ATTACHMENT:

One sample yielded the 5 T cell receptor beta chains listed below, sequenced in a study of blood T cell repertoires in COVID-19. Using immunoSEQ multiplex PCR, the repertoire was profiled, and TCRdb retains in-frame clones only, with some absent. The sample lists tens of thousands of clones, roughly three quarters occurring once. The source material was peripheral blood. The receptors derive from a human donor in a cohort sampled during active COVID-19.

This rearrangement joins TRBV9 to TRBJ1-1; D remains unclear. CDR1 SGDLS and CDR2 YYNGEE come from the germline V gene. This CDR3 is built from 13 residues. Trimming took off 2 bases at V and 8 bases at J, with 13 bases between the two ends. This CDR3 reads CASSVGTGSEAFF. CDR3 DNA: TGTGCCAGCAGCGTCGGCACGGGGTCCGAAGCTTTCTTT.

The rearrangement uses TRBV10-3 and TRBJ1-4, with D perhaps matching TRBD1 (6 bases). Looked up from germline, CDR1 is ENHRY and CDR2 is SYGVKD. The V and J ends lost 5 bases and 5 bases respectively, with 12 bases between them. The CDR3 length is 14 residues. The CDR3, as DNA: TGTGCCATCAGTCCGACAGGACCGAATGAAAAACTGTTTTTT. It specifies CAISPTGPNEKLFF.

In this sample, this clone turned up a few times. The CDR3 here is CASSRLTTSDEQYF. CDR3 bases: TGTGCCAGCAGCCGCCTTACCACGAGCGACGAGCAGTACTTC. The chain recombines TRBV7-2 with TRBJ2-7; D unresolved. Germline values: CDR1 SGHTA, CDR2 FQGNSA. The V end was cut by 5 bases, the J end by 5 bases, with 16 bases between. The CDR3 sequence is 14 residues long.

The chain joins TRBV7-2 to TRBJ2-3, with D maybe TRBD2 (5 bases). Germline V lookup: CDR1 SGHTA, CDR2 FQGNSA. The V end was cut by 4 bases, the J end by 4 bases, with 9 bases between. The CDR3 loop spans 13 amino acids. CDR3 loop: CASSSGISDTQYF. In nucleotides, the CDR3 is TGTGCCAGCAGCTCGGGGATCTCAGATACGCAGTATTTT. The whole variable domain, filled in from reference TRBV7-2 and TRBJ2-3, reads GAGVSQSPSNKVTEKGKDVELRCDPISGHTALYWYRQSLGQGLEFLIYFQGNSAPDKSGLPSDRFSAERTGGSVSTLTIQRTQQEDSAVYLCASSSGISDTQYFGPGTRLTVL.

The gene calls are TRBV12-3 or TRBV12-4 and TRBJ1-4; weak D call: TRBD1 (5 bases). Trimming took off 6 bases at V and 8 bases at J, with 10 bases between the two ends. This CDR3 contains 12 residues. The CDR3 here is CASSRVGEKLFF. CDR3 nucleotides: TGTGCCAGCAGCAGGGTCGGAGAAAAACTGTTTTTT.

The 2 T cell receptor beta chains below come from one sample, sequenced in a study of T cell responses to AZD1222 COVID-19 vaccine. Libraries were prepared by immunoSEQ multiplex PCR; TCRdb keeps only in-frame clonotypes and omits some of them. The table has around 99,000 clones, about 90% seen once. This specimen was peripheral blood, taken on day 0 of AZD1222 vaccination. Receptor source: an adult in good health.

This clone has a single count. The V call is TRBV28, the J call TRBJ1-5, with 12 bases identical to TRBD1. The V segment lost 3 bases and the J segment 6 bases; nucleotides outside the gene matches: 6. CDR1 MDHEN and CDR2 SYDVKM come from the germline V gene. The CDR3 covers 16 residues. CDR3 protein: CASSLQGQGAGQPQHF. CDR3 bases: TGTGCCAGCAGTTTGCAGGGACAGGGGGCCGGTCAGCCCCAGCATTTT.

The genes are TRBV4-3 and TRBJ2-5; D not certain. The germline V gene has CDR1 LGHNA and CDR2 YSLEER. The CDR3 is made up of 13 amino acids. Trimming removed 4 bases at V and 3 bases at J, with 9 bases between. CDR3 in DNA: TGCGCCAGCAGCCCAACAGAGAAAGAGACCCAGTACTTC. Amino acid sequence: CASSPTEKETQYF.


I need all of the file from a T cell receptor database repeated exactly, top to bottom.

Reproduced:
One sample yielded the 5 T cell receptor beta chains listed below, sequenced in a study of blood T cell repertoires in COVID-19. Using immunoSEQ multiplex PCR, the repertoire was profiled, and TCRdb retains in-frame clones only, with some absent. The sample lists tens of thousands of clones, roughly three quarters occurring once. The source material was peripheral blood. The receptors derive from a human donor in a cohort sampled during active COVID-19.

This rearrangement joins TRBV9 to TRBJ1-1; D remains unclear. CDR1 SGDLS and CDR2 YYNGEE come from the germline V gene. This CDR3 is built from 13 residues. Trimming took off 2 bases at V and 8 bases at J, with 13 bases between the two ends. This CDR3 reads CASSVGTGSEAFF. CDR3 DNA: TGTGCCAGCAGCGTCGGCACGGGGTCCGAAGCTTTCTTT.

The rearrangement uses TRBV10-3 and TRBJ1-4, with D perhaps matching TRBD1 (6 bases). Looked up from germline, CDR1 is ENHRY and CDR2 is SYGVKD. The V and J ends lost 5 bases and 5 bases respectively, with 12 bases between them. The CDR3 length is 14 residues. The CDR3, as DNA: TGTGCCATCAGTCCGACAGGACCGAATGAAAAACTGTTTTTT. It specifies CAISPTGPNEKLFF.

In this sample, this clone turned up a few times. The CDR3 here is CASSRLTTSDEQYF. CDR3 bases: TGTGCCAGCAGCCGCCTTACCACGAGCGACGAGCAGTACTTC. The chain recombines TRBV7-2 with TRBJ2-7; D unresolved. Germline values: CDR1 SGHTA, CDR2 FQGNSA. The V end was cut by 5 bases, the J end by 5 bases, with 16 bases between. The CDR3 sequence is 14 residues long.

The chain joins TRBV7-2 to TRBJ2-3, with D maybe TRBD2 (5 bases). Germline V lookup: CDR1 SGHTA, CDR2 FQGNSA. The V end was cut by 4 bases, the J end by 4 bases, with 9 bases between. The CDR3 loop spans 13 amino acids. CDR3 loop: CASSSGISDTQYF. In nucleotides, the CDR3 is TGTGCCAGCAGCTCGGGGATCTCAGATACGCAGTATTTT. The whole variable domain, filled in from reference TRBV7-2 and TRBJ2-3, reads GAGVSQSPSNKVTEKGKDVELRCDPISGHTALYWYRQSLGQGLEFLIYFQGNSAPDKSGLPSDRFSAERTGGSVSTLTIQRTQQEDSAVYLCASSSGISDTQYFGPGTRLTVL.

The gene calls are TRBV12-3 or TRBV12-4 and TRBJ1-4; weak D call: TRBD1 (5 bases). Trimming took off 6 bases at V and 8 bases at J, with 10 bases between the two ends. This CDR3 contains 12 residues. The CDR3 here is CASSRVGEKLFF. CDR3 nucleotides: TGTGCCAGCAGCAGGGTCGGAGAAAAACTGTTTTTT.

The 2 T cell receptor beta chains below come from one sample, sequenced in a study of T cell responses to AZD1222 COVID-19 vaccine. Libraries were prepared by immunoSEQ multiplex PCR; TCRdb keeps only in-frame clonotypes and omits some of them. The table has around 99,000 clones, about 90% seen once. This specimen was peripheral blood, taken on day 0 of AZD1222 vaccination. Receptor source: an adult in good health.

This clone has a single count. The V call is TRBV28, the J call TRBJ1-5, with 12 bases identical to TRBD1. The V segment lost 3 bases and the J segment 6 bases; nucleotides outside the gene matches: 6. CDR1 MDHEN and CDR2 SYDVKM come from the germline V gene. The CDR3 covers 16 residues. CDR3 protein: CASSLQGQGAGQPQHF. CDR3 bases: TGTGCCAGCAGTTTGCAGGGACAGGGGGCCGGTCAGCCCCAGCATTTT.

The genes are TRBV4-3 and TRBJ2-5; D not certain. The germline V gene has CDR1 LGHNA and CDR2 YSLEER. The CDR3 is made up of 13 amino acids. Trimming removed 4 bases at V and 3 bases at J, with 9 bases between. CDR3 in DNA: TGCGCCAGCAGCCCAACAGAGAAAGAGACCCAGTACTTC. Amino acid sequence: CASSPTEKETQYF.